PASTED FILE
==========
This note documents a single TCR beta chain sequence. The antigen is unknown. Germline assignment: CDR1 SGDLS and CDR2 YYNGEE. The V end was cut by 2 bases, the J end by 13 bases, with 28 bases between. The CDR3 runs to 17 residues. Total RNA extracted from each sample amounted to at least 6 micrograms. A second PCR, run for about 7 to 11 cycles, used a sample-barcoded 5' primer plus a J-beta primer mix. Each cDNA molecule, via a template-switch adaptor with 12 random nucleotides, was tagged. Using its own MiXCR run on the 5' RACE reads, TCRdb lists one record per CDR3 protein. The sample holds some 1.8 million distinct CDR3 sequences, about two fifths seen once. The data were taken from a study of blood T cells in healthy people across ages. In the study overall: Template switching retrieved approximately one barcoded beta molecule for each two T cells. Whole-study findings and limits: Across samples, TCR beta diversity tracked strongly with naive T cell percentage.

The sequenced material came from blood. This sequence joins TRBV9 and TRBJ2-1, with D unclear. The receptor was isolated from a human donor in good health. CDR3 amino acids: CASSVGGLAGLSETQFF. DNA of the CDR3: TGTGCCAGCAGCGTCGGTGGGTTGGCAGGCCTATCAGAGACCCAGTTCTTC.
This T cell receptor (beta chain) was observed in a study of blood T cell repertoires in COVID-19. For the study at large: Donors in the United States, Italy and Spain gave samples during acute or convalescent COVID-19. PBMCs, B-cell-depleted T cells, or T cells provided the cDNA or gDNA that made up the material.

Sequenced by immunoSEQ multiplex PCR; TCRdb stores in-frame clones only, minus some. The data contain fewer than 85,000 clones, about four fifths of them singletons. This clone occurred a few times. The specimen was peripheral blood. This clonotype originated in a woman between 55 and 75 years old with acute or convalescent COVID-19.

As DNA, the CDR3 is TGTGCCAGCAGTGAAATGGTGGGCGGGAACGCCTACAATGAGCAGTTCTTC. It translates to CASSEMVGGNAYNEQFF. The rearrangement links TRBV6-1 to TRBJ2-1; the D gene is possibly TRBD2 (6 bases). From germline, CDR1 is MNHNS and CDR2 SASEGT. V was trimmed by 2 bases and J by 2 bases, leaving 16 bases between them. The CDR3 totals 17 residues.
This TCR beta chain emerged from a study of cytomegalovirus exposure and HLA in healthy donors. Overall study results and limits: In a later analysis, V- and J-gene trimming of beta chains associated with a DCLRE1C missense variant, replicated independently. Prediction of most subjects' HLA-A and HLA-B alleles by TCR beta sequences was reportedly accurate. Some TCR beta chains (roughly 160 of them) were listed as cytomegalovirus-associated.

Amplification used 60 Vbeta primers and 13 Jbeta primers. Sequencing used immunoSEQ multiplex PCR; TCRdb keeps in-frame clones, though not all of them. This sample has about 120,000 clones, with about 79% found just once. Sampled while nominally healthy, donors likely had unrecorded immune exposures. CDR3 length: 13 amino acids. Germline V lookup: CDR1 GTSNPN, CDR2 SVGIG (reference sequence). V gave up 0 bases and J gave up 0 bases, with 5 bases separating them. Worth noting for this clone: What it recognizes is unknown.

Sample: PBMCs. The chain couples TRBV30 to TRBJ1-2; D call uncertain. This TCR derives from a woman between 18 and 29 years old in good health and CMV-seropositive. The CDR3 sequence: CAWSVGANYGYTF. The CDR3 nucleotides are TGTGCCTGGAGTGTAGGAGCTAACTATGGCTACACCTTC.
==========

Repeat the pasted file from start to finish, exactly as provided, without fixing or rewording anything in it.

This note documents a single TCR beta chain sequence. The antigen is unknown. Germline assignment: CDR1 SGDLS and CDR2 YYNGEE. The V end was cut by 2 bases, the J end by 13 bases, with 28 bases between. The CDR3 runs to 17 residues. Total RNA extracted from each sample amounted to at least 6 micrograms. A second PCR, run for about 7 to 11 cycles, used a sample-barcoded 5' primer plus a J-beta primer mix. Each cDNA molecule, via a template-switch adaptor with 12 random nucleotides, was tagged. Using its own MiXCR run on the 5' RACE reads, TCRdb lists one record per CDR3 protein. The sample holds some 1.8 million distinct CDR3 sequences, about two fifths seen once. The data were taken from a study of blood T cells in healthy people across ages. In the study overall: Template switching retrieved approximately one barcoded beta molecule for each two T cells. Whole-study findings and limits: Across samples, TCR beta diversity tracked strongly with naive T cell percentage.

The sequenced material came from blood. This sequence joins TRBV9 and TRBJ2-1, with D unclear. The receptor was isolated from a human donor in good health. CDR3 amino acids: CASSVGGLAGLSETQFF. DNA of the CDR3: TGTGCCAGCAGCGTCGGTGGGTTGGCAGGCCTATCAGAGACCCAGTTCTTC.
This T cell receptor (beta chain) was observed in a study of blood T cell repertoires in COVID-19. For the study at large: Donors in the United States, Italy and Spain gave samples during acute or convalescent COVID-19. PBMCs, B-cell-depleted T cells, or T cells provided the cDNA or gDNA that made up the material.

Sequenced by immunoSEQ multiplex PCR; TCRdb stores in-frame clones only, minus some. The data contain fewer than 85,000 clones, about four fifths of them singletons. This clone occurred a few times. The specimen was peripheral blood. This clonotype originated in a woman between 55 and 75 years old with acute or convalescent COVID-19.

As DNA, the CDR3 is TGTGCCAGCAGTGAAATGGTGGGCGGGAACGCCTACAATGAGCAGTTCTTC. It translates to CASSEMVGGNAYNEQFF. The rearrangement links TRBV6-1 to TRBJ2-1; the D gene is possibly TRBD2 (6 bases). From germline, CDR1 is MNHNS and CDR2 SASEGT. V was trimmed by 2 bases and J by 2 bases, leaving 16 bases between them. The CDR3 totals 17 residues.
This TCR beta chain emerged from a study of cytomegalovirus exposure and HLA in healthy donors. Overall study results and limits: In a later analysis, V- and J-gene trimming of beta chains associated with a DCLRE1C missense variant, replicated independently. Prediction of most subjects' HLA-A and HLA-B alleles by TCR beta sequences was reportedly accurate. Some TCR beta chains (roughly 160 of them) were listed as cytomegalovirus-associated.

Amplification used 60 Vbeta primers and 13 Jbeta primers. Sequencing used immunoSEQ multiplex PCR; TCRdb keeps in-frame clones, though not all of them. This sample has about 120,000 clones, with about 79% found just once. Sampled while nominally healthy, donors likely had unrecorded immune exposures. CDR3 length: 13 amino acids. Germline V lookup: CDR1 GTSNPN, CDR2 SVGIG (reference sequence). V gave up 0 bases and J gave up 0 bases, with 5 bases separating them. Worth noting for this clone: What it recognizes is unknown.

Sample: PBMCs. The chain couples TRBV30 to TRBJ1-2; D call uncertain. This TCR derives from a woman between 18 and 29 years old in good health and CMV-seropositive. The CDR3 sequence: CAWSVGANYGYTF. The CDR3 nucleotides are TGTGCCTGGAGTGTAGGAGCTAACTATGGCTACACCTTC.